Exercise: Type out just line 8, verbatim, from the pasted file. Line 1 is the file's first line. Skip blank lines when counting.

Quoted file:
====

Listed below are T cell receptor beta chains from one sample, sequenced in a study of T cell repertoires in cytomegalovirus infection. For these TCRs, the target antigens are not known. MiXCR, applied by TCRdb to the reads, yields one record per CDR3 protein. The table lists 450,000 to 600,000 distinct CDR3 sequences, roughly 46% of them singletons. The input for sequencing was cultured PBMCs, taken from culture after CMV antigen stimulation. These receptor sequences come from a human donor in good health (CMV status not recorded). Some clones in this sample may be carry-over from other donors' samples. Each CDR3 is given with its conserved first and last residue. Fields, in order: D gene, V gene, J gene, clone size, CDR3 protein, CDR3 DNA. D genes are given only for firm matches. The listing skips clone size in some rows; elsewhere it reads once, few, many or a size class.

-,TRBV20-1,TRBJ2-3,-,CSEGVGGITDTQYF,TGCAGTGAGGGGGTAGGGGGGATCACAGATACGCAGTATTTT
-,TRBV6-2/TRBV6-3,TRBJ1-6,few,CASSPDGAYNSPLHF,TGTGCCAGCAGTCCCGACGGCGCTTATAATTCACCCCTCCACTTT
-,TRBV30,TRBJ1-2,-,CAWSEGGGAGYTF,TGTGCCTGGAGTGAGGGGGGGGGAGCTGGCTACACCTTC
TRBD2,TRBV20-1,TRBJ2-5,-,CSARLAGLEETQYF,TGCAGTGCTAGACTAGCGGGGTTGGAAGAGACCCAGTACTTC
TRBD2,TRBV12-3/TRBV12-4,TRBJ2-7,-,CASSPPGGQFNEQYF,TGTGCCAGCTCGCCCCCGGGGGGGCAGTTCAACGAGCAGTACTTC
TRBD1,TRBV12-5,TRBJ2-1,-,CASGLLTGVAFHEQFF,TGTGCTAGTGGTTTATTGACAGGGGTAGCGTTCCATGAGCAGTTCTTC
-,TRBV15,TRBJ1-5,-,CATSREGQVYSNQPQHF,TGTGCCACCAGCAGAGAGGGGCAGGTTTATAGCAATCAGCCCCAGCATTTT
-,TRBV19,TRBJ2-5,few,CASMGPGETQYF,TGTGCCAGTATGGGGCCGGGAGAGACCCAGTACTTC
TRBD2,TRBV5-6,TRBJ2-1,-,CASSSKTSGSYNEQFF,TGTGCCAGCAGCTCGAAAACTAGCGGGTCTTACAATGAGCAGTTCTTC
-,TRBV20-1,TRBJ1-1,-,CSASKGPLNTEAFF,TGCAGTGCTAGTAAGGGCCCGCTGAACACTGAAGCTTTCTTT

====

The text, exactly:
-,TRBV15,TRBJ1-5,-,CATSREGQVYSNQPQHF,TGTGCCACCAGCAGAGAGGGGCAGGTTTATAGCAATCAGCCCCAGCATTTT